Calcium fortified kimchi? Food firms can tap mineral fortification to boost intakes in South Korean elderly

By Guan Yu Lim contact

- Last updated on GMT

Researchers find rural elderly more prone to mineral deficiencies than urban elderly ©Getty Images
Researchers find rural elderly more prone to mineral deficiencies than urban elderly ©Getty Images

Related tags: South korea, Mineral, Fortification

The South Korean elderly population is consuming too much sodium and not enough calcium, phosphorous and potassium, according to a study by researchers at Shinhan University and Korea National University of Transportation.

The study observed that the intake of minerals except sodium was significantly lower in elderly living in rural areas compared to those in urban areas. The lack of minerals like calcium, phosphorous and potassium can lead to chronic diseases such as osteoporosis, obesity, and hypertension.

Published in the International Journal of Environmental Research and Public Health​, researchers said these findings provided baseline data for future interventions, such as a nutrition programme to increase the mineral intake of rural elderly.

It also presents an opportunity for food firms to tap on mineral fortification to bridge the gap in the existing diet. For example, Phyto Corporation, a South Korean plant-based company​, recently launched its plant-based, low-sodium, microplastic-free salt which it claimed to contain potassium, calcium, magnesium and iron.

Methodology

In this study, researchers analysed data from two Korea National Health and Nutrition Examination Survey (KNHANES) nationwide surveys (2013 to 2015 and 2016).

A total of 5292 participants of ages 65 years or older from both urban and rural areas were included, and a 24-hour dietary recall was conducted.

The mineral intake levels were determined by three categories; <75%, 75– 125%, or >125% based on the Recommended Nutrient Intake (RNI) for calcium and phosphorus and Adequate Intake (AI) for potassium. Macronutrients data were also collated.

Mineral gaps

Rural elderly were found to consume significantly less calcium (p=0.001), phosphorus (p<0.001) and potassium (p=0.003) than their urban counterparts.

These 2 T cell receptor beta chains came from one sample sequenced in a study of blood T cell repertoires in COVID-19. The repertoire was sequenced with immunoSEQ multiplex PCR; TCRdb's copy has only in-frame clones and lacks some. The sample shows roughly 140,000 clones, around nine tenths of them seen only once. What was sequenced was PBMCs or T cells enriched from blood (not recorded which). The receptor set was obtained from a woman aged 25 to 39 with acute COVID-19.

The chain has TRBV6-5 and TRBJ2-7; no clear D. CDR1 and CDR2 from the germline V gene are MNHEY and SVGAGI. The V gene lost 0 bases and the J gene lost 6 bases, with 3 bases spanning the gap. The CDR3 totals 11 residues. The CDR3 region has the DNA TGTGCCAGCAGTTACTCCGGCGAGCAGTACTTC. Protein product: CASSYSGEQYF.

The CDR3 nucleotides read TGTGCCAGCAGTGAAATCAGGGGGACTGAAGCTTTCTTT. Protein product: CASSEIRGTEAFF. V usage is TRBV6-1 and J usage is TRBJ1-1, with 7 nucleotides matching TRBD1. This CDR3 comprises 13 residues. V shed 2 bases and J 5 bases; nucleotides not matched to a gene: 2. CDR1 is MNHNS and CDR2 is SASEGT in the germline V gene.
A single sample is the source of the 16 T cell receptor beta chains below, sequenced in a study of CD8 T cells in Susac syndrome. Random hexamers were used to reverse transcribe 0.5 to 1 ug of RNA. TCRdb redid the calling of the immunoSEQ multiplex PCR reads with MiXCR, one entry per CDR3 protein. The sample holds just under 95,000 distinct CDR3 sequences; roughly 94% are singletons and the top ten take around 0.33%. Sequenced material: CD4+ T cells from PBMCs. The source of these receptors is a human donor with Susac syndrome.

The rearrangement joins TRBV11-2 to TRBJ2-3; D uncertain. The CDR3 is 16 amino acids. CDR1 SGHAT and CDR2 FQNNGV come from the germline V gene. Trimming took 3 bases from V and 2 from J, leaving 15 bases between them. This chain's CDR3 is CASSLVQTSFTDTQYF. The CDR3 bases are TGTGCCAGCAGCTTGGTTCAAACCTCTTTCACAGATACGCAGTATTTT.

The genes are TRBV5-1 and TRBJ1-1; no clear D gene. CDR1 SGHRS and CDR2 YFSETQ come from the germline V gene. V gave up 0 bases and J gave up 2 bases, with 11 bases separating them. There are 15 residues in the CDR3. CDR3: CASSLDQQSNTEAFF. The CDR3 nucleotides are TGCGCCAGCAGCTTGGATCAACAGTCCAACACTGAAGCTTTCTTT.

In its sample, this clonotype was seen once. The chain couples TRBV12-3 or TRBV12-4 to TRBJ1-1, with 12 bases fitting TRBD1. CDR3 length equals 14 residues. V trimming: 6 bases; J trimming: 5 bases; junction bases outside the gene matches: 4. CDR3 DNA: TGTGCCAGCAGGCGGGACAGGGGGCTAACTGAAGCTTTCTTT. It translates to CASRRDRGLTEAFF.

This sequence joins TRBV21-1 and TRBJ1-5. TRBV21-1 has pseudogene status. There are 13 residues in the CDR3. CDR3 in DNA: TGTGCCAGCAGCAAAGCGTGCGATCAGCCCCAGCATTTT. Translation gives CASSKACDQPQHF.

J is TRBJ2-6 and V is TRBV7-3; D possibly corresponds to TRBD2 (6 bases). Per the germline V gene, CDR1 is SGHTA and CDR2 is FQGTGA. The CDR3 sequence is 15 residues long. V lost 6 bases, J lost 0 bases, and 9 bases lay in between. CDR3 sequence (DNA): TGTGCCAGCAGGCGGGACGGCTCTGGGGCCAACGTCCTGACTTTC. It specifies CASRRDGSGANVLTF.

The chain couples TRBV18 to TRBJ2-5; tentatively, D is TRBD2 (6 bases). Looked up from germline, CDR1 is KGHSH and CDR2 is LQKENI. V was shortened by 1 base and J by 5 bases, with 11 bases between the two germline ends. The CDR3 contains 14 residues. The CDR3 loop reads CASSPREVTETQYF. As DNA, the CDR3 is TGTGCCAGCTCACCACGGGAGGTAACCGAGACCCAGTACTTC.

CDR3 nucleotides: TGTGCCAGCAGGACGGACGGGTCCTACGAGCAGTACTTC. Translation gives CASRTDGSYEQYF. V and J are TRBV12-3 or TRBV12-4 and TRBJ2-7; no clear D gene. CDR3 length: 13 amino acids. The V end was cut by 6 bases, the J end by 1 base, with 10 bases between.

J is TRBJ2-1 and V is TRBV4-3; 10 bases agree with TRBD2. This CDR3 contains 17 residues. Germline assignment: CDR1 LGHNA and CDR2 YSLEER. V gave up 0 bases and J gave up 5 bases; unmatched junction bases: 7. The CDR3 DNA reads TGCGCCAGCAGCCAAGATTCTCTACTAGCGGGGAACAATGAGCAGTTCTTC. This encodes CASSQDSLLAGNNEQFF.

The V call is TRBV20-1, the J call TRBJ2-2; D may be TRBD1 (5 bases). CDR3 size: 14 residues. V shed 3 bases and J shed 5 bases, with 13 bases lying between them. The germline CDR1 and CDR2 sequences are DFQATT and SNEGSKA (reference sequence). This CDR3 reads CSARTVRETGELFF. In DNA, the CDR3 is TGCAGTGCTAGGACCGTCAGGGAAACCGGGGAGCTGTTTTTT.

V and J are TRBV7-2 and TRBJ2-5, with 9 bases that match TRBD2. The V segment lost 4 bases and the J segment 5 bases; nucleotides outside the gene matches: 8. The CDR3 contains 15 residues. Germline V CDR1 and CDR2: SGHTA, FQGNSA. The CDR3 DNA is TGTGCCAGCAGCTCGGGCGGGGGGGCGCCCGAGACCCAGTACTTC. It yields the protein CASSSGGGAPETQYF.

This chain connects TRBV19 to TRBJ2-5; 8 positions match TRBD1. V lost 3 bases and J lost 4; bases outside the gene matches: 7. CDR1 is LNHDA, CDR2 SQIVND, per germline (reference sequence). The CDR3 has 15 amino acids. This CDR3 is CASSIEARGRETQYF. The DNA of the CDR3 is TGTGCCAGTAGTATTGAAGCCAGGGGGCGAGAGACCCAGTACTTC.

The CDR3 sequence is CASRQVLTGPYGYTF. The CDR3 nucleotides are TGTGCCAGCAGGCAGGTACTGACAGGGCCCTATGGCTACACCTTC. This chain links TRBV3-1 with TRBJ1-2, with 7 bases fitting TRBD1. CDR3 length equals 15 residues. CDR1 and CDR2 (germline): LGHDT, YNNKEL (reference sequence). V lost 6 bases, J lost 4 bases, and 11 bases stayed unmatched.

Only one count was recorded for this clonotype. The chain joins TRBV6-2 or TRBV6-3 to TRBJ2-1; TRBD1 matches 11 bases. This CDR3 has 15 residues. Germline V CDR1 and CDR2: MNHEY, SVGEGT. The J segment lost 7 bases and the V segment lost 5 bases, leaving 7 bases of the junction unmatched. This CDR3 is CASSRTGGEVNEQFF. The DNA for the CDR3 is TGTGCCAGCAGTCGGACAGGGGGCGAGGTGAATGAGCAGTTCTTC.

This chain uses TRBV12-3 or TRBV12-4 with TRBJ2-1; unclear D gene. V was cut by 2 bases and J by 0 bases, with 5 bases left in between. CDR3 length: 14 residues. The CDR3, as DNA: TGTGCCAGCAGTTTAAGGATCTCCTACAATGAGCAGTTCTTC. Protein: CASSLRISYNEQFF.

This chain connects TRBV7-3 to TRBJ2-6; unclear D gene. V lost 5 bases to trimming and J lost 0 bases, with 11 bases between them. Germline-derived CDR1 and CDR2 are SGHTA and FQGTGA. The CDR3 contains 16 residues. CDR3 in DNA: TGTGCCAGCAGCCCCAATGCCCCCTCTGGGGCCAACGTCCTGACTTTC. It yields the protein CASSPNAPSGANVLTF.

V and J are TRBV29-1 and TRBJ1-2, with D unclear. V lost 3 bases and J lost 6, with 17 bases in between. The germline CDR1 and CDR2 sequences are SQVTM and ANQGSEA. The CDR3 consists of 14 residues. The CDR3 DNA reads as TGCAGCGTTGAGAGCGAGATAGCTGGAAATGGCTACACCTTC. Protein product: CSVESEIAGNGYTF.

83.4% of rural elderly fell into the lowest percentile for RNI (<75% RNI) for calcium, compared with 78.9% of urban elderly. This association was found to be significant (p=0.011). The recommended calcium intake is 800 to 1000mg per day.

The main sources for calcium were Chinese cabbage kimchi, milk and anchovy in both groups of elderly.

The researchers wrote that the low calcium intake was partly attributed to the limited food sources of calcium in the country.

Unlike rice or vegetables, milk needs to be purchased from stores in most cases, because home production of milk is very challenging. However, accessibility to grocery stores for food purchase is lower in rural areas than in urban areas, possibly resulting in relatively low calcium intake from milk in the rural elderly​.”

For phosphorus, 23.2% of rural elderly were consuming less than 65% RNI, compared to 17.6% of urban residents (p=0.001).

White rice and soybean were the major sources of phosphorus.

Taken together, calcium and phosphorus are known to lower the risk of hyperglycemia and cholesterol levels.

Researchers said phosphorus is abundant in the Korean diet such as meat, fish, eggs, nuts, vegetables, grains, and tofu which could explain why there were lesser participants who were not consuming enough phosphorus compared to calcium.

For potassium, 64.1% of rural residents consume less than 75% of the AI, compared to 56.2% of urban elderly (p<0.001).

White rice, kimchi, and oriental melon were the major sources for the rural elderly while urban elderly took to white rice, kimchi, and sweet potato.

Potassium has been reported to be protective against hypertension in several epidemiological and clinical studies.

Rice and sodium in excess

While the minerals were not consumed in enough amounts, sodium was consumed in excess for both rural and urban elderly.

The food sources that provided the most sodium were salt, doenjang (soybean paste), and kimchi for both groups.

In terms of macronutrients, rural participants were found to consume significantly more carbohydrates (p<0.001) and lower protein (p=0.002) and fat (p>0.001) than urban elderly.

Koreans have a traditional diet consisting of rice as staple food, soup, and side dishes, hence carbohydrates account for a high percentage of their diets.

The percentages of phosphorus and potassium intake that were derived from white rice were higher in rural participants than in urban participants, presumably because of the higher intake of carbohydrate in rural areas.

 

Source: International Journal of Environmental Research and Public Health

doi:10.3390/ijerph17103415

“Mineral Intake Status of Community-Dwelling Elderly from Urban and Rural Areas of South Korea: A Cross-Sectional Study Based on Korean National Health and Nutrition Examination Survey, 2013~2016”

Authors: Ji-Myung Kim and Yun Jung Bae

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